• The principles of interactive programs: events and event handling
  • A brief introduction to the Java programming language

Networks and the Internet (4.5 lectures and 3 lab sessions)

  • Network topology
  • The Internet (Telnet, FTP, WWW, News, e-mail, search engines)
  • Network protocols
  • Domains and routing
  • Client-server architecture
  • Internet Service Providers; mail servers; HTTP servers
  • Digital Media

Web technologies (4 lectures and 5 lab sessions)

  • Hypertext
  • History of hypertext and hypertext technology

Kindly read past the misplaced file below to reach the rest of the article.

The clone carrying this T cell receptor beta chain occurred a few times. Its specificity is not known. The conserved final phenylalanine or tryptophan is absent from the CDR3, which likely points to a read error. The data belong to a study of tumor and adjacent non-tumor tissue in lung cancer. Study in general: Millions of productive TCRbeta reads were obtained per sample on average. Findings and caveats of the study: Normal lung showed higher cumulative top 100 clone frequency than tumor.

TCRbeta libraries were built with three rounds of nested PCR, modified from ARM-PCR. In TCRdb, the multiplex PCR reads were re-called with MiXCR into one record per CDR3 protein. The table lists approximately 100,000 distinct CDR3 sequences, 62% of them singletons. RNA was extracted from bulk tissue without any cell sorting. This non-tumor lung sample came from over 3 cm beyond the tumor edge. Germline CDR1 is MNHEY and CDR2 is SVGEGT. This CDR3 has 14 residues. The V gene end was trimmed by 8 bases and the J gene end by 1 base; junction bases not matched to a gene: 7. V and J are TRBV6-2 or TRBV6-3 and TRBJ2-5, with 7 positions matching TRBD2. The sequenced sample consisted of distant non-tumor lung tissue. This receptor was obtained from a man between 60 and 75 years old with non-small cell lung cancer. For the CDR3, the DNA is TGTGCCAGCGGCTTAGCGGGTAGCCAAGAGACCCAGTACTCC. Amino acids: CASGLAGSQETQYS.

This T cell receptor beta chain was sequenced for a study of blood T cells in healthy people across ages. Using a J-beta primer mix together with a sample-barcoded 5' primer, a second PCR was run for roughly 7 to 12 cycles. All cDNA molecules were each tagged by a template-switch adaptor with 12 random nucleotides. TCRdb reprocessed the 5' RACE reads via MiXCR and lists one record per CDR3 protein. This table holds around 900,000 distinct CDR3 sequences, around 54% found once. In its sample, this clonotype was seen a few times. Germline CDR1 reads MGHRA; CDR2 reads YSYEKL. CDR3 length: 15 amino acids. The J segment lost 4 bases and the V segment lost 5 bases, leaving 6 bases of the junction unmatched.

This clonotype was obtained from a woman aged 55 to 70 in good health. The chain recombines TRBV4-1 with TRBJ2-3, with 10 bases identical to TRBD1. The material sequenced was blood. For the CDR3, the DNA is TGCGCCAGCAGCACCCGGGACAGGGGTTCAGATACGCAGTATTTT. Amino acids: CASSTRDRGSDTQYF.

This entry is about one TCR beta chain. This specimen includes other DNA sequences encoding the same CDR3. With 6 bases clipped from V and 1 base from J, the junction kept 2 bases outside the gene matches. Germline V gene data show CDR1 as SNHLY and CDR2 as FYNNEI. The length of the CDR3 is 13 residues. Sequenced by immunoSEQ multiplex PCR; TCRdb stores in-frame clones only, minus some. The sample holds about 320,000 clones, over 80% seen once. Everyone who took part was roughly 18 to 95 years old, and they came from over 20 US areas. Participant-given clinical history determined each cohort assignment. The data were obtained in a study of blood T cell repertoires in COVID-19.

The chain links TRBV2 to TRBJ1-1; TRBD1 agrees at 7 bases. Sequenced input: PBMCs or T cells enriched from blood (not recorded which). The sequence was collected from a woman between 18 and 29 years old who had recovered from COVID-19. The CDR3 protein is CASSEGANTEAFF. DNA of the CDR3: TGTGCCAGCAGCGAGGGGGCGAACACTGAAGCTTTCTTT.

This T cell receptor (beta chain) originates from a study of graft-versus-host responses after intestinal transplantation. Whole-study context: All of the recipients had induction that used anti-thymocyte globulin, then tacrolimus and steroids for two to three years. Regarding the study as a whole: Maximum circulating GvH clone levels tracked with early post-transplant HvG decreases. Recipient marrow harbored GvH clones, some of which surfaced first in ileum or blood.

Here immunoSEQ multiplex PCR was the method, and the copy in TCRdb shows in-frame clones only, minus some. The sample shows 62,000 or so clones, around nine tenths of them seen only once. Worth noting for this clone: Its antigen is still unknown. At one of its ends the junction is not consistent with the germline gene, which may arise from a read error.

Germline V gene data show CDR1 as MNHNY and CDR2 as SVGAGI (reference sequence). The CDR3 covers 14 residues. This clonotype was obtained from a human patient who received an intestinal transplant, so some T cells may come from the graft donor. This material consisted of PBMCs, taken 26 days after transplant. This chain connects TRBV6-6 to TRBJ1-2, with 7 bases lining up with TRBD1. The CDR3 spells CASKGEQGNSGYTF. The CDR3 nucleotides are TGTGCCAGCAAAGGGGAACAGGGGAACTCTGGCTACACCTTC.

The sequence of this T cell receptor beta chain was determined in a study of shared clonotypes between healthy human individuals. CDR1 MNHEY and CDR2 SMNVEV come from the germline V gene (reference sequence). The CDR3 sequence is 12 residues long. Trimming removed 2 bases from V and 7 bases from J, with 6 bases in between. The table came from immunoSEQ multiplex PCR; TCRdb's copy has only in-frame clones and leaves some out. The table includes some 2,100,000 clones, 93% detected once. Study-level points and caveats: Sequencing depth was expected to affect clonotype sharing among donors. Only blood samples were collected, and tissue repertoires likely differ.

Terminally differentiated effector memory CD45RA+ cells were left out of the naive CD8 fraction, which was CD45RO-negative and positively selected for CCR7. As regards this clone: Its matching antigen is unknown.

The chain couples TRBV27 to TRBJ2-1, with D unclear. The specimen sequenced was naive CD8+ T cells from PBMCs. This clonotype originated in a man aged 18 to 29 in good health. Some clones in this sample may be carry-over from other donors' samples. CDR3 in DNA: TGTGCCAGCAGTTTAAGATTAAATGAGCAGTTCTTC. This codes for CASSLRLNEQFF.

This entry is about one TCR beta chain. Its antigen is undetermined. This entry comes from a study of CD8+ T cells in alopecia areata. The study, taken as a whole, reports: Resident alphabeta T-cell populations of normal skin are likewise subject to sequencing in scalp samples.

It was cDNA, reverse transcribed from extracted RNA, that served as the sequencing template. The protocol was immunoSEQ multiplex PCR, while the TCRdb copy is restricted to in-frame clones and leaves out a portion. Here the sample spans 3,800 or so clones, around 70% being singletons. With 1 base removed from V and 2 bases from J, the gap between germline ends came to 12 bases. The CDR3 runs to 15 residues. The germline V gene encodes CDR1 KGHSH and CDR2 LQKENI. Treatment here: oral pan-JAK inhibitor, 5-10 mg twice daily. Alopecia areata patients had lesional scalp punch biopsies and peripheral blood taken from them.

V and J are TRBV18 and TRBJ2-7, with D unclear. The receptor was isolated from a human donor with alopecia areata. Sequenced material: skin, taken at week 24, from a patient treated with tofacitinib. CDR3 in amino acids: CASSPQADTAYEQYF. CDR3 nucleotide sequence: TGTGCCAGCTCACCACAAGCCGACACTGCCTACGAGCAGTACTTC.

• HTML (primarily covered in lab sessions)
  • Authoring World Wide Web pages
  • Other web technologies

The limits of computation; computational intelligence (4 lectures)

  • A non-mathematical introduction to computability and the Halting Problem
  • Overview of topics in computational intelligence

Social/professional issues (3 tutorials, report)

  • Data Protection Act
  • Computer Misuse Act
  • Usability and accessibility of computer systems
  • Internet issues
  • Safety-critical software
  • Professional ethics


Practical checkpoints - 25%;

Programming lab test - 25%;

Issues group project - 25% (see below);

Examination (Networks, Web Technologies, Limits of Computation, and Computational Intelligence) - 25%


We recommend the following textbooks: